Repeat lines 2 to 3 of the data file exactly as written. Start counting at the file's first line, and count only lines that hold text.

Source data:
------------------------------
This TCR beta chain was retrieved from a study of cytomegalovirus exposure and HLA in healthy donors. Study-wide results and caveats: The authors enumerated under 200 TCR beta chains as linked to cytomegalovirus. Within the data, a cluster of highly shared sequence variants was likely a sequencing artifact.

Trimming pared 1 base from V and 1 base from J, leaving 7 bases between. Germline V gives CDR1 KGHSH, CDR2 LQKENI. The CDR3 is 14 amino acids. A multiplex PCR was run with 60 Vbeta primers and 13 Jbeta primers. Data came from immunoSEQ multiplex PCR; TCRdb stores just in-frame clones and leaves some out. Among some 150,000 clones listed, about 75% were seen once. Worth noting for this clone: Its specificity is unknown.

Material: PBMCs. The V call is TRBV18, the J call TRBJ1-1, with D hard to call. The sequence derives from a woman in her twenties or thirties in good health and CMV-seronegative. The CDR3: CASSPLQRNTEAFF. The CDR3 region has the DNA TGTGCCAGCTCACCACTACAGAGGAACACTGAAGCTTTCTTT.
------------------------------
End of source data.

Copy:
Trimming pared 1 base from V and 1 base from J, leaving 7 bases between. Germline V gives CDR1 KGHSH, CDR2 LQKENI. The CDR3 is 14 amino acids. A multiplex PCR was run with 60 Vbeta primers and 13 Jbeta primers. Data came from immunoSEQ multiplex PCR; TCRdb stores just in-frame clones and leaves some out. Among some 150,000 clones listed, about 75% were seen once. Worth noting for this clone: Its specificity is unknown.

Material: PBMCs. The V call is TRBV18, the J call TRBJ1-1, with D hard to call. The sequence derives from a woman in her twenties or thirties in good health and CMV-seronegative. The CDR3: CASSPLQRNTEAFF. The CDR3 region has the DNA TGTGCCAGCTCACCACTACAGAGGAACACTGAAGCTTTCTTT.